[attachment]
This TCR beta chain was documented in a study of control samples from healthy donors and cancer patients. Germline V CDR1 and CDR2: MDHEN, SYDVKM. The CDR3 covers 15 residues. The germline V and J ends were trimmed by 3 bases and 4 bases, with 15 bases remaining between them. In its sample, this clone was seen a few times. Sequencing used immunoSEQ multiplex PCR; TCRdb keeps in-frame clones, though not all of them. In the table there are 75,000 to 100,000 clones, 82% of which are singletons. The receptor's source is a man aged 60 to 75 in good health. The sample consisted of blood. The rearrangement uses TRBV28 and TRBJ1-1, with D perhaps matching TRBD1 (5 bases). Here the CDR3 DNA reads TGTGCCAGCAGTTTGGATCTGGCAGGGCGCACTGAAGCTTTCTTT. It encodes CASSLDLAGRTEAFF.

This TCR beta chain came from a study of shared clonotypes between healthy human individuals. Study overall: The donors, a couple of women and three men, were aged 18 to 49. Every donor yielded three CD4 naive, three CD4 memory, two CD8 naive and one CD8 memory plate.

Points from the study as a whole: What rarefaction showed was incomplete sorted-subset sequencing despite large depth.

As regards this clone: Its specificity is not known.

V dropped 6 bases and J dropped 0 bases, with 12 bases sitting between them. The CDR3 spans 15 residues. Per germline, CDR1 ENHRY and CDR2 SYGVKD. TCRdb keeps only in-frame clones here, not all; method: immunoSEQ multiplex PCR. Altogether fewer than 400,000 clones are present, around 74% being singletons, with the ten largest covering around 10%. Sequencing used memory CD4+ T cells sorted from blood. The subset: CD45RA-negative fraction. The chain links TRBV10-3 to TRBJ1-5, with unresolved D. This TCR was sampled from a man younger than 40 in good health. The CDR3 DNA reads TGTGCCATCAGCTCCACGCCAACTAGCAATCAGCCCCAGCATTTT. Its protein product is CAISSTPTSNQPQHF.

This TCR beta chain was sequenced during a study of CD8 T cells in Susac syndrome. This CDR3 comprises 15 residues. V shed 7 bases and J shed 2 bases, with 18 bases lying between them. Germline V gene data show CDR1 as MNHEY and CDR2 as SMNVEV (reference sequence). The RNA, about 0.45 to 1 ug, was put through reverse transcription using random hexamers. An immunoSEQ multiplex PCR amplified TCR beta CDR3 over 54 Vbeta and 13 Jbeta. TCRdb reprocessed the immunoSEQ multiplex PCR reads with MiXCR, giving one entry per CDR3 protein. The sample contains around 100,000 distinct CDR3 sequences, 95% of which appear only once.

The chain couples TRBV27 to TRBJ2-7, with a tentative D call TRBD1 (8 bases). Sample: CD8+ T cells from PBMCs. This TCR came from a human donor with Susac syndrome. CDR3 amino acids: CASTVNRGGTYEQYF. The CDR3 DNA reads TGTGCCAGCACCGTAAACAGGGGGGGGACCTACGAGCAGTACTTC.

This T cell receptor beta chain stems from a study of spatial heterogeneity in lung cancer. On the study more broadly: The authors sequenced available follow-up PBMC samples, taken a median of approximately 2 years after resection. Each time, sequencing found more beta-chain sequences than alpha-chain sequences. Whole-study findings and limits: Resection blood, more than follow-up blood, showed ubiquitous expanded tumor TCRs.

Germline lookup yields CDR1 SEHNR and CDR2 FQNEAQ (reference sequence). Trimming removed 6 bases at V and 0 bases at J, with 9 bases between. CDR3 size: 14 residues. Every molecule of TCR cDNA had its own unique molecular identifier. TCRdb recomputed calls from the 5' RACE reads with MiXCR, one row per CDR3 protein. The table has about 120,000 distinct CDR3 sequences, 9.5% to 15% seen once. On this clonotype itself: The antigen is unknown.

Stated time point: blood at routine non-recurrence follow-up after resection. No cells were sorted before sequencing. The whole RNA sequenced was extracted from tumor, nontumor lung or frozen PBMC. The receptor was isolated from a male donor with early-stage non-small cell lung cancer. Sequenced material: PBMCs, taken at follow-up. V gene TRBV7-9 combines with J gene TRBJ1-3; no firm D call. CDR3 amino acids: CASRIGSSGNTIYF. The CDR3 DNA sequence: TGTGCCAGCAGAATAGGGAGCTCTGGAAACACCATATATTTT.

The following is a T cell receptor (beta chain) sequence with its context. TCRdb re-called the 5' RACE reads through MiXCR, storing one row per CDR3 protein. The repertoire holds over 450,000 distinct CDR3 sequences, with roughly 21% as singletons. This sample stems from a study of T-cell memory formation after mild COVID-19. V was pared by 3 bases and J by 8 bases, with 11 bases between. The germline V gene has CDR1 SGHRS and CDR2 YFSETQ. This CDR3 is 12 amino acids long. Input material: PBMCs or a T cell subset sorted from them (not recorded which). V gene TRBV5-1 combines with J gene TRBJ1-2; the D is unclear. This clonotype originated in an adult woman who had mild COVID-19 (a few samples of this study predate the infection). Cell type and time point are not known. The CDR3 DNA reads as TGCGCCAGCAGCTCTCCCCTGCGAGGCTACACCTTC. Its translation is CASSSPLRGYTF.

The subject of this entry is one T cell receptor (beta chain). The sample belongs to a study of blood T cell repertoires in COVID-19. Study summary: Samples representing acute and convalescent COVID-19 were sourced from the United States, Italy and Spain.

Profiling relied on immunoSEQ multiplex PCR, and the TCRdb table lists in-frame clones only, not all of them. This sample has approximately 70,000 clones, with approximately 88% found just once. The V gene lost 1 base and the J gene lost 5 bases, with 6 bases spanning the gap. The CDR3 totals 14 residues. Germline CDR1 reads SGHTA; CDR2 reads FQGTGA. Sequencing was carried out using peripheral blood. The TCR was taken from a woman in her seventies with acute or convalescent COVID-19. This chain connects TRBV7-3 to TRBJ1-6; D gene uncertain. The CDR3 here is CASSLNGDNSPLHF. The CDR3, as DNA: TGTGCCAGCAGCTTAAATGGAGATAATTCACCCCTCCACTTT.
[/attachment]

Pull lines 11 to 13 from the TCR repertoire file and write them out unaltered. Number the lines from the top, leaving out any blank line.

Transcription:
The following is a T cell receptor (beta chain) sequence with its context. TCRdb re-called the 5' RACE reads through MiXCR, storing one row per CDR3 protein. The repertoire holds over 450,000 distinct CDR3 sequences, with roughly 21% as singletons. This sample stems from a study of T-cell memory formation after mild COVID-19. V was pared by 3 bases and J by 8 bases, with 11 bases between. The germline V gene has CDR1 SGHRS and CDR2 YFSETQ. This CDR3 is 12 amino acids long. Input material: PBMCs or a T cell subset sorted from them (not recorded which). V gene TRBV5-1 combines with J gene TRBJ1-2; the D is unclear. This clonotype originated in an adult woman who had mild COVID-19 (a few samples of this study predate the infection). Cell type and time point are not known. The CDR3 DNA reads as TGCGCCAGCAGCTCTCCCCTGCGAGGCTACACCTTC. Its translation is CASSSPLRGYTF.

The subject of this entry is one T cell receptor (beta chain). The sample belongs to a study of blood T cell repertoires in COVID-19. Study summary: Samples representing acute and convalescent COVID-19 were sourced from the United States, Italy and Spain.

Profiling relied on immunoSEQ multiplex PCR, and the TCRdb table lists in-frame clones only, not all of them. This sample has approximately 70,000 clones, with approximately 88% found just once. The V gene lost 1 base and the J gene lost 5 bases, with 6 bases spanning the gap. The CDR3 totals 14 residues. Germline CDR1 reads SGHTA; CDR2 reads FQGTGA. Sequencing was carried out using peripheral blood. The TCR was taken from a woman in her seventies with acute or convalescent COVID-19. This chain connects TRBV7-3 to TRBJ1-6; D gene uncertain. The CDR3 here is CASSLNGDNSPLHF. The CDR3, as DNA: TGTGCCAGCAGCTTAAATGGAGATAATTCACCCCTCCACTTT.